Instead of earning a free cab ride in New York City, UC Santa Cruz students earned RADD apparel in the “cash cab” at the Public Safety and Resources Fair on April 7. Converted to imitate its namesake from the popular television show, student police ambassadors inside the cab challenged students on their knowledge of drunk driving.

Alongside the cash cab, a firetruck and many colorful booths greeted students at the Quarry Plaza during the fourth installment of the Public Safety and Resources Fair. Students familiarized themselves with resources to help with safe driving, drug abuse, psychological distress and sexual activity, among others. Organizations on and off campus promoted well-being in all aspects of student life.

“By learning of the available resources, students could make safer choices and stay healthier and happier,” said Student Health Outreach and Promotion (SHOP) coordinator Paul Willis. “When you’re in college, you have more resources than you’ll ever have for the rest of your life, and a lot of people miss out on it.”

RADD, a non-profit promoting safe driving, and Cruz Control, a service that drives intoxicated customers, joined the campus fire and police departments in the Quarry Plaza parking lot. As students walked closer to the bookstore, they encountered booths arranged by Txt.wiser a campaign to keep drivers from texting, as well as more familiar on-campus services including SHOP, Counseling and Psychological Services (CAPS), Transportation and Parking Services (TAPS) and the Sustainability Office.

“If you’re a part of the broader campus, you’ll know that you can get screened for HIV, that you can buy eight condoms for a dollar, that there are different ways to get safe rides and that you can come into SHOP and have a confidential conversation about stuff you’re worried about,” Willis said.

When Nader Oweis took his position as Chief of police in fall 2012, he discussed with administrators the possibility of promoting the campus police and fire departments to the student body. He imagined a public fair to explain the department’s role beyond punitive and emergency situations.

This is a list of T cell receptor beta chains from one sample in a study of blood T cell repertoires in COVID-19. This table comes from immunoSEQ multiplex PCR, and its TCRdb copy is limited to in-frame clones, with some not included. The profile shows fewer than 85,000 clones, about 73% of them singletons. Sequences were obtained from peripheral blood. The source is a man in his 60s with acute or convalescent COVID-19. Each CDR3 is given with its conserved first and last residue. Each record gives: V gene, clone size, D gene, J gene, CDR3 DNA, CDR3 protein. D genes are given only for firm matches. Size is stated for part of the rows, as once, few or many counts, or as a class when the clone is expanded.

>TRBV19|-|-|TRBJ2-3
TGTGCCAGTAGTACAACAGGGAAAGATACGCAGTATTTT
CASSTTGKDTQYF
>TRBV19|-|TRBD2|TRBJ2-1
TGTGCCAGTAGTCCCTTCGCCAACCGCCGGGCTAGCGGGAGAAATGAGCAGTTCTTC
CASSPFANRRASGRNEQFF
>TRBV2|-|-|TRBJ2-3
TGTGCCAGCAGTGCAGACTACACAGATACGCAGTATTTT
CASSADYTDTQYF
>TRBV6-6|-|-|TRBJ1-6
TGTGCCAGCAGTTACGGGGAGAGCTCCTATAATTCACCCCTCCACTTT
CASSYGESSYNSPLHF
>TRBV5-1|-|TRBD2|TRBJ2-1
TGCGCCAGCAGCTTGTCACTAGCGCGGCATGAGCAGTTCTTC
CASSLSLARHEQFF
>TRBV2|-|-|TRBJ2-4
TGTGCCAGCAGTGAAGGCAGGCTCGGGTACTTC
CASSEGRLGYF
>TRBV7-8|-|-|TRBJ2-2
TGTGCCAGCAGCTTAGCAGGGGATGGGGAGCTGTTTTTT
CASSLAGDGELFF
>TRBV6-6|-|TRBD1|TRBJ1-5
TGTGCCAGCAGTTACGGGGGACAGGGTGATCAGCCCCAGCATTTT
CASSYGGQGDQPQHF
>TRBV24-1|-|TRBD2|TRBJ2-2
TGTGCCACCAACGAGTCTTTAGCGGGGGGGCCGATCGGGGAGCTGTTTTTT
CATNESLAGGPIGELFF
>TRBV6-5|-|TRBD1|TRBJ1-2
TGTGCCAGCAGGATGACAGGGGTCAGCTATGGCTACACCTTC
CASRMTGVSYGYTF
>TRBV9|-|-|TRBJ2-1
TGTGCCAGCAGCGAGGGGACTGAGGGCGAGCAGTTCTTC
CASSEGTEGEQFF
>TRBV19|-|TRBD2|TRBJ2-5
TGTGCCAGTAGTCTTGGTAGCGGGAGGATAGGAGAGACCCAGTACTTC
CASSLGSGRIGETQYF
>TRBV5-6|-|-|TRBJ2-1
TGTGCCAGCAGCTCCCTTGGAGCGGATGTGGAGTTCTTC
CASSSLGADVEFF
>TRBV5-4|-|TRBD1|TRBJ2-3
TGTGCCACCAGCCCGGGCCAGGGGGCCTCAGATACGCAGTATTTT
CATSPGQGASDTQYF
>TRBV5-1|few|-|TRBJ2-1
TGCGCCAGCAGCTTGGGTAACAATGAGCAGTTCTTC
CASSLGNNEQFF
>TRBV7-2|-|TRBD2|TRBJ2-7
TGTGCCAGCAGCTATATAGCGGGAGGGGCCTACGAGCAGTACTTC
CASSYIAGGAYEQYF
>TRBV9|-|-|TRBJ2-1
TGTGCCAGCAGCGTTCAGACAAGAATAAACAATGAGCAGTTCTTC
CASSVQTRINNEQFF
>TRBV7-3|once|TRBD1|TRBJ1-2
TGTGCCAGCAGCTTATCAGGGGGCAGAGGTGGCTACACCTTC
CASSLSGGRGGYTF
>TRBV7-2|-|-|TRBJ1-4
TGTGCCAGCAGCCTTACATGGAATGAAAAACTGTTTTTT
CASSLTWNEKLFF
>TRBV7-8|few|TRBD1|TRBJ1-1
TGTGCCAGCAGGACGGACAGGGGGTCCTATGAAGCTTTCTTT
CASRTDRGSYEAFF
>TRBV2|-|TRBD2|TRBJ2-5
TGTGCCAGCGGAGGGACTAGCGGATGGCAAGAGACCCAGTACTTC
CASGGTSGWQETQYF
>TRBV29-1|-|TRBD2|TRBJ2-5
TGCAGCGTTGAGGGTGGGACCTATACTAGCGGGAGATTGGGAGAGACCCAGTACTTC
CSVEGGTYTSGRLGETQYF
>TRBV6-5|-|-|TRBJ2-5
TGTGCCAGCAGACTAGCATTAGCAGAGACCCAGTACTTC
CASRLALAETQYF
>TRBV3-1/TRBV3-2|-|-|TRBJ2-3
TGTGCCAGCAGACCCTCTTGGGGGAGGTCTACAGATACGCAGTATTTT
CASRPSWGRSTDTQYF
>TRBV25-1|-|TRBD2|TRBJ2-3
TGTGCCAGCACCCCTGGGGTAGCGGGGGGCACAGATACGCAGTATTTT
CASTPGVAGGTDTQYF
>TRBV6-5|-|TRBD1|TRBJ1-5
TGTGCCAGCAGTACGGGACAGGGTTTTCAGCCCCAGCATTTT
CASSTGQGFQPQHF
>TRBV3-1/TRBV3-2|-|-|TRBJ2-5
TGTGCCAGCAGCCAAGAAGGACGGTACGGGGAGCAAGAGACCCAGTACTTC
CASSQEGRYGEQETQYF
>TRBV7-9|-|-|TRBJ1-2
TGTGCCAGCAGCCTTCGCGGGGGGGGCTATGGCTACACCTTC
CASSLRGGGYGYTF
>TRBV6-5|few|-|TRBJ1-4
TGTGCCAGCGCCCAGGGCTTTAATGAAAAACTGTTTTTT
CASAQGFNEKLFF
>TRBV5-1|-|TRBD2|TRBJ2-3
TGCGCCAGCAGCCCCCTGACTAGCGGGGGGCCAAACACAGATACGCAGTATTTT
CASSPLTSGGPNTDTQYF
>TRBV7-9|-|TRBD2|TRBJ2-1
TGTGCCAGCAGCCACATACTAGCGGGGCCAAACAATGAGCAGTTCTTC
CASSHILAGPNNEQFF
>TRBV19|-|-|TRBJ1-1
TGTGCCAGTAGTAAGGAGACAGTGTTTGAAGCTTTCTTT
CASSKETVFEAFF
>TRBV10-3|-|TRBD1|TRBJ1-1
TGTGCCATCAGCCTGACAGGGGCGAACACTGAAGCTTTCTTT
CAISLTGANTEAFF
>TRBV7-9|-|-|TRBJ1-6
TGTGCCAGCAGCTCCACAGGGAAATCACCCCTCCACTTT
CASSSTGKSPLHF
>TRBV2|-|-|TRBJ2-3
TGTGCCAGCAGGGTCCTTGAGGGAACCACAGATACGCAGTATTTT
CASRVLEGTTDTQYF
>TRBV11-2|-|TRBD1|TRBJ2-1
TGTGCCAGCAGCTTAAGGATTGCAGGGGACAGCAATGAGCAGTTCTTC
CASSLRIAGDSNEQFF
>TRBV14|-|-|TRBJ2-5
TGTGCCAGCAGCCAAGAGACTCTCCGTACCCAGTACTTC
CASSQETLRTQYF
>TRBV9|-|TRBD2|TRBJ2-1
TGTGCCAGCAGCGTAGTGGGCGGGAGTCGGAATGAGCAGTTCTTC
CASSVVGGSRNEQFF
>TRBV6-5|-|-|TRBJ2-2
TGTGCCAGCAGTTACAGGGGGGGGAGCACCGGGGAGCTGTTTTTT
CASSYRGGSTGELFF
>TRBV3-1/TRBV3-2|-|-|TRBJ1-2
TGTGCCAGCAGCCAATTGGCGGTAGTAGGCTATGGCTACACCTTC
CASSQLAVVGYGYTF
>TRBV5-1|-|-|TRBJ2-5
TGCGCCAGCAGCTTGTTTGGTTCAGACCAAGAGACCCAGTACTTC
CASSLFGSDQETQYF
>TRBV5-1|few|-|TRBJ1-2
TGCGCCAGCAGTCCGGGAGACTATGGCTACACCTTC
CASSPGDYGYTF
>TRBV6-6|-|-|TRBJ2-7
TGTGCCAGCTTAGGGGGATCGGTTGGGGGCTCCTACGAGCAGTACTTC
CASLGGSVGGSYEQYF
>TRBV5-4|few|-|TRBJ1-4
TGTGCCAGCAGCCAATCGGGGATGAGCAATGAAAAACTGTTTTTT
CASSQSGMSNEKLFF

“When I first got here it didn’t seem like the students knew what the police department really was, or that it even existed,” Oweis said. “We decided we should promote it through education and training.”

The first fair took place in fall 2012 outside McHenry Library. The campus police and fire departments, the Bike Co-op, TAPS and the Student Health Center were the original participants. Since then, the fair has attracted more organizations and moved to a more central location at the Quarry Plaza.

A year and a half after the fair’s inception, Oweis was at the police department booth seeking student pledges to drive safely, soberly and without texting. Nearly a hundred colorful signed pledge sheets were tacked to a board, forming a mosaic illustrating the campaign’s progress.

Cruz Control gives individuals an alternative to drunk driving. Their workers bike to a customer’s location and drive them safely home in their own car. RADD had a similar mission to discourage drunk driving. Their cash cab promoted the non-profit’s latest campaign — a rewards program which offers incentives to designated drivers at bars and restaurants. Incentives include free appetizers, soft drinks or reduced cover charges at participating locations.

“We’re trying, in our own little way, to change the stigma about being a designated driver,” said RADD representative Lindsey Peters.

Across the parking lot, the fire department taught students to use a fire extinguisher correctly and allowed passers-by to try on their firefighting gear. As flames spit up from a portable grill, students garbed in iconic yellow firefighting coats extinguished them.

By the end of the three-hour fair, hundreds of students had passed through the plaza. Even prospective students taking part in a campus tour moseyed among the booths and the cash cab.

“It was a really positive event and we got great feedback from the people who participated,” said fair coordinator Rosemary Anderson. “To me, it’s always the most gratifying when students tell me, ‘Oh I didn’t know about this resource and now I do.’ That’s really why we do it.”